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In the exhibition ASHES AND WHITE at Galleri Lista Fyr I make use of materials both perishable and sensual such as wax, unfixated colour pigment and ash. In one of the installations it is the shadows that are projected on to the walls – and which are in continual movement - that constitute the work of art, and not the paper butterflies, whose function is merely indirect.


In the installation ASH seven real-life life-size elements – a ladder, a bucket, a sponge, pincers, three nails, a garment and dice – are covered in ash. Also the room in which the objects are placed, is covered in ash. The understanding of any work of art is dependent on the frame of reference of the beholder. It is possible to see ASH as any vacated torture chamber. The silence afterwards. After the horror. For any one acquainted with western medieval iconography, the elements in the installation ASH will immediately recall the Passion of Christ and the Deposition from the Cross.


The two large monochrome squares in the exhibition, RED and WHITE, would in any other context be nothing but pure form and pure colour. Yet when seen against ASH and BUTTERFLY (the butterfly being an ancient symbol of change, resurrection and immortality) the non-meaningful planes become charged with meaning. The intense red and the pure white colour recall to us the prophesy of Isaiah: though your sins be as scarlet, they shall be white as snow.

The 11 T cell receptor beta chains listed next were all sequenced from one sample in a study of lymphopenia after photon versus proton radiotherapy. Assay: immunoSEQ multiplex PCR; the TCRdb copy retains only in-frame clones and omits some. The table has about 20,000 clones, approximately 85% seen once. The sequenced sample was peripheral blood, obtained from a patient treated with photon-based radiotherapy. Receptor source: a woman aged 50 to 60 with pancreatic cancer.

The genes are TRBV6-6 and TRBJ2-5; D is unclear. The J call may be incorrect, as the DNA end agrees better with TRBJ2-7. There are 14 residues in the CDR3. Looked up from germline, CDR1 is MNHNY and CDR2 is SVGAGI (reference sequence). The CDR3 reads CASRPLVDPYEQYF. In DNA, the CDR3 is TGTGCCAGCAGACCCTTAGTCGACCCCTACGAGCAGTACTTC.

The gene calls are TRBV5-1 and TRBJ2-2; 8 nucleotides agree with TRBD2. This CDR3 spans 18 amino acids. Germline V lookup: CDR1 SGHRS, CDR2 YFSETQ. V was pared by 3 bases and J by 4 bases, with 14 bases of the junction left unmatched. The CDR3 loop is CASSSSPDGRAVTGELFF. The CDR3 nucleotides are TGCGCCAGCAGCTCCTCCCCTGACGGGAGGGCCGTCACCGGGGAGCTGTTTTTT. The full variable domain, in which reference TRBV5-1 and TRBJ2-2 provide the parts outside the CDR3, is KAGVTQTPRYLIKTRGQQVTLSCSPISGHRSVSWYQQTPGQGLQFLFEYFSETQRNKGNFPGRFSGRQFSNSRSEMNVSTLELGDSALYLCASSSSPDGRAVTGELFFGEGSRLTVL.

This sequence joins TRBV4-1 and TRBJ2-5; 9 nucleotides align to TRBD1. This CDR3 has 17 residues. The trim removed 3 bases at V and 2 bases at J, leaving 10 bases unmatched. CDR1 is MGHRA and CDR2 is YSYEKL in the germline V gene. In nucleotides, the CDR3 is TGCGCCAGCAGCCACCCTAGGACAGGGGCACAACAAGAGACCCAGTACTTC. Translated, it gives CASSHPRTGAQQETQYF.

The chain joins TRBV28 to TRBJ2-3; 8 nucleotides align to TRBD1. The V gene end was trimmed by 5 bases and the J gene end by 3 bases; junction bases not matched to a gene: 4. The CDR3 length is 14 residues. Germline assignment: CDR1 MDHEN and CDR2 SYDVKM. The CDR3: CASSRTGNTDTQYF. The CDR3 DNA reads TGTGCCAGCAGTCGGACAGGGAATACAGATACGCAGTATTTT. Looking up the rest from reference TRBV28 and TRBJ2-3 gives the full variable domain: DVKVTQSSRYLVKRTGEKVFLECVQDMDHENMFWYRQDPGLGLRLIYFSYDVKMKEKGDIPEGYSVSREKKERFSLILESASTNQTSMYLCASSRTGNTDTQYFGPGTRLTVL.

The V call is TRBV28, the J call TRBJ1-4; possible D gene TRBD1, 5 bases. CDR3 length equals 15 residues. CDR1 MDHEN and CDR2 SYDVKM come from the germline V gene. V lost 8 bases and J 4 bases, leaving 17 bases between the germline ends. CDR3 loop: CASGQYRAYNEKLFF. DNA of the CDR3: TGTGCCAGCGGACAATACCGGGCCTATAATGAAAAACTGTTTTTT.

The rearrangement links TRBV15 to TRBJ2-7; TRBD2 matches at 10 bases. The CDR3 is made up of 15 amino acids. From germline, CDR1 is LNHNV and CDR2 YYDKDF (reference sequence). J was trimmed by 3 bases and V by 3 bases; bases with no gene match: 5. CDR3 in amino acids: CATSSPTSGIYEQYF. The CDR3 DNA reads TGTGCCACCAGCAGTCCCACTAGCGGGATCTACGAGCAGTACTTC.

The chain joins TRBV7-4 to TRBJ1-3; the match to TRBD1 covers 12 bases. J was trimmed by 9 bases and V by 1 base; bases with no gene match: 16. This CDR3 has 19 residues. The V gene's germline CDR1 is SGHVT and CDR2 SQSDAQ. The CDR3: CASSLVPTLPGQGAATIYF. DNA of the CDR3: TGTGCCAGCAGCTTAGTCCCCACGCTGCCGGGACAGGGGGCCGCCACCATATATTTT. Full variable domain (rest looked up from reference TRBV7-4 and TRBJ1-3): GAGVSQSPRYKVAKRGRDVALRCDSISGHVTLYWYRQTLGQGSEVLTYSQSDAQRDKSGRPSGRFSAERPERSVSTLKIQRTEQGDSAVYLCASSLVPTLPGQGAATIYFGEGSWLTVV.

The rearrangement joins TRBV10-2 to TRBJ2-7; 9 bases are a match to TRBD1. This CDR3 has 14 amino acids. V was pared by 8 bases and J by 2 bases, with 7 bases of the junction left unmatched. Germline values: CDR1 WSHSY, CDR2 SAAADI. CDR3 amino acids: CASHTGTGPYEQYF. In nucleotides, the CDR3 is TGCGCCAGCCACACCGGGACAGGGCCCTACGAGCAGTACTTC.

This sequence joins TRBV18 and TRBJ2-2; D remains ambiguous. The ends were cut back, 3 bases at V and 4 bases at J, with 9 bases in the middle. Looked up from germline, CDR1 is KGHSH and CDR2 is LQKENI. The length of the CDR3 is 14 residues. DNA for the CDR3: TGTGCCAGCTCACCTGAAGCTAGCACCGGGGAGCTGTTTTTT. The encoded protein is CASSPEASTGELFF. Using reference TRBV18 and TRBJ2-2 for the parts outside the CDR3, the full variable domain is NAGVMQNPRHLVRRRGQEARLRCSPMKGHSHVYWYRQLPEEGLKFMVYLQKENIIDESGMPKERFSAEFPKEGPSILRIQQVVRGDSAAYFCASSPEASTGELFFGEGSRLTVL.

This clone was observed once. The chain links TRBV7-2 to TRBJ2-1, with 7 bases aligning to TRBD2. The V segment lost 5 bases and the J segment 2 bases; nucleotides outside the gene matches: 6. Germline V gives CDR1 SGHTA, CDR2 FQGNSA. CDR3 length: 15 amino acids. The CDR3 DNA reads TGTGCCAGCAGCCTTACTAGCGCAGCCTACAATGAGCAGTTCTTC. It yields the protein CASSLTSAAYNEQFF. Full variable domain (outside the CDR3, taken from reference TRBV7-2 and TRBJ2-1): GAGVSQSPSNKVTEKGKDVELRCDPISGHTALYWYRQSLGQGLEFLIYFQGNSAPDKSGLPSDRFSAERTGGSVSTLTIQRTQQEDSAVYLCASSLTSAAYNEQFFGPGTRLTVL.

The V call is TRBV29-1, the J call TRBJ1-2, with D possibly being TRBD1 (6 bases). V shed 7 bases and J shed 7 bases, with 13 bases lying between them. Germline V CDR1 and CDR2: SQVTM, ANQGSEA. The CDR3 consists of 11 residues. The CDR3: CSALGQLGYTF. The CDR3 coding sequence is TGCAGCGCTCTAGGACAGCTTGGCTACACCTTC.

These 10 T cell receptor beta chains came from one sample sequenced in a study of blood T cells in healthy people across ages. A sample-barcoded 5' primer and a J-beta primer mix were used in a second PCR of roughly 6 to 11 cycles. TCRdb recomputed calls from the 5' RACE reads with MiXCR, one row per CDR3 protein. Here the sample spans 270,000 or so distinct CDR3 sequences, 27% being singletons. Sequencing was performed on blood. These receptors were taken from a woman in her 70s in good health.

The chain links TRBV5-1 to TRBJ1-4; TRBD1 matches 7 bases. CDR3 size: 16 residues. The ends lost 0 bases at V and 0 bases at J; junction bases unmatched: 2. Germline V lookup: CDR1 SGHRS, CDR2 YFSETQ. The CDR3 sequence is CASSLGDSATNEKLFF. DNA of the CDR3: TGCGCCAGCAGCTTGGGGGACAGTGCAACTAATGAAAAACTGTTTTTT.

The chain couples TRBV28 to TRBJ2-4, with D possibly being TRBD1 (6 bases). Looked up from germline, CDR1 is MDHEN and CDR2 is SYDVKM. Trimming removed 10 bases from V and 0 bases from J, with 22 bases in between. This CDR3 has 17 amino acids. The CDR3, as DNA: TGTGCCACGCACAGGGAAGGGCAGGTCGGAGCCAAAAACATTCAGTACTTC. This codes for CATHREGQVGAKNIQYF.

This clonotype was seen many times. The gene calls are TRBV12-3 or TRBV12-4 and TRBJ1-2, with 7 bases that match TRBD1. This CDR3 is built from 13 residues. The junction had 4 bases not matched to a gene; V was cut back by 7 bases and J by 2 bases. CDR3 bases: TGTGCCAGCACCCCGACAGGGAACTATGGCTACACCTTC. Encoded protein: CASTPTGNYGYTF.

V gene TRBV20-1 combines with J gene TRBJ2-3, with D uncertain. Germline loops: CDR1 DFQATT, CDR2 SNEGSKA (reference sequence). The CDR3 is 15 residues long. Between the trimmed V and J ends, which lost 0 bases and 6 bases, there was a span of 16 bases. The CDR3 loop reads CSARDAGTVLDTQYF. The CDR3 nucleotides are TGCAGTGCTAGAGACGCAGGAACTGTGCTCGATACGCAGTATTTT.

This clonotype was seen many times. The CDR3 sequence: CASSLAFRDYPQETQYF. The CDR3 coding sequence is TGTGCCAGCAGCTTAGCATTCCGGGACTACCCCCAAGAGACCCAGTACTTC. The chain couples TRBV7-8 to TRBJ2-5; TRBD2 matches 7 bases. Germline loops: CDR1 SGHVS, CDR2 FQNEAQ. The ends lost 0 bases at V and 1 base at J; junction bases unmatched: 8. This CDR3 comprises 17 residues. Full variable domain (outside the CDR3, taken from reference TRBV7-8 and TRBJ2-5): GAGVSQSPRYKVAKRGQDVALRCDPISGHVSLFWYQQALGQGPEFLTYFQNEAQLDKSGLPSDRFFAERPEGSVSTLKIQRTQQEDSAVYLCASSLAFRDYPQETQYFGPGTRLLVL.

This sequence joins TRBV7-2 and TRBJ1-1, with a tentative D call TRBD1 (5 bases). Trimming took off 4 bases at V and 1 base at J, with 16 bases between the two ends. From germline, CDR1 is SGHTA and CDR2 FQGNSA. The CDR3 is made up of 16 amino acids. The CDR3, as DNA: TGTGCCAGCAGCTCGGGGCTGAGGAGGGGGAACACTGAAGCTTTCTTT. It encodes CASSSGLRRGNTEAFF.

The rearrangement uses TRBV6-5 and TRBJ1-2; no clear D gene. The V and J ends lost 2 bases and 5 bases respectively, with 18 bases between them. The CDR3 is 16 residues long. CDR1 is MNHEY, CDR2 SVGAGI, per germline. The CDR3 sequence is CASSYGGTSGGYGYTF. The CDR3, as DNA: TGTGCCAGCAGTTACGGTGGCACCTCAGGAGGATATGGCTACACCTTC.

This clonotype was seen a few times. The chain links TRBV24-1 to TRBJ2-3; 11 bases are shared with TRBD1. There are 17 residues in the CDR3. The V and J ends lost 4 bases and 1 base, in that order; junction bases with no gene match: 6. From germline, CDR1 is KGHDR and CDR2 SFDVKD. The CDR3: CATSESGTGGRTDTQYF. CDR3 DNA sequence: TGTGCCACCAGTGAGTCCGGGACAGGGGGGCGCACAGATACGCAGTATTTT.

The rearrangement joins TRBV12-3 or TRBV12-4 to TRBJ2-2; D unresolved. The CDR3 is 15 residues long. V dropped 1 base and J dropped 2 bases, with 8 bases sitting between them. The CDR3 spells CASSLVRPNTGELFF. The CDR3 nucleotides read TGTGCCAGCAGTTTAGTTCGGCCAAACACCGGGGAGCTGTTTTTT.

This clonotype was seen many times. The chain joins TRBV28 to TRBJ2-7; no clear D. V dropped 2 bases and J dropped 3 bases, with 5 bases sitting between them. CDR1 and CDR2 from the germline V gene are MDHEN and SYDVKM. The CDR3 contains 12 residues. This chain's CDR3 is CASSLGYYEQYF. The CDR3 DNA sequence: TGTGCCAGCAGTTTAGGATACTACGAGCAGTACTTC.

The squares are made of wax impregnated with pigment. If the visitor touches the colour, it will rub off onto her finger. Her finger will become a bearer of memory. The small red wax squares with deep cuts, of which 14 are installed in a bunker from World War II and five in the main gallery, are in their context a metaphor for wounds. Wounds that turn into light, both as absence and as abundance.


Barbro Raen Thomassen


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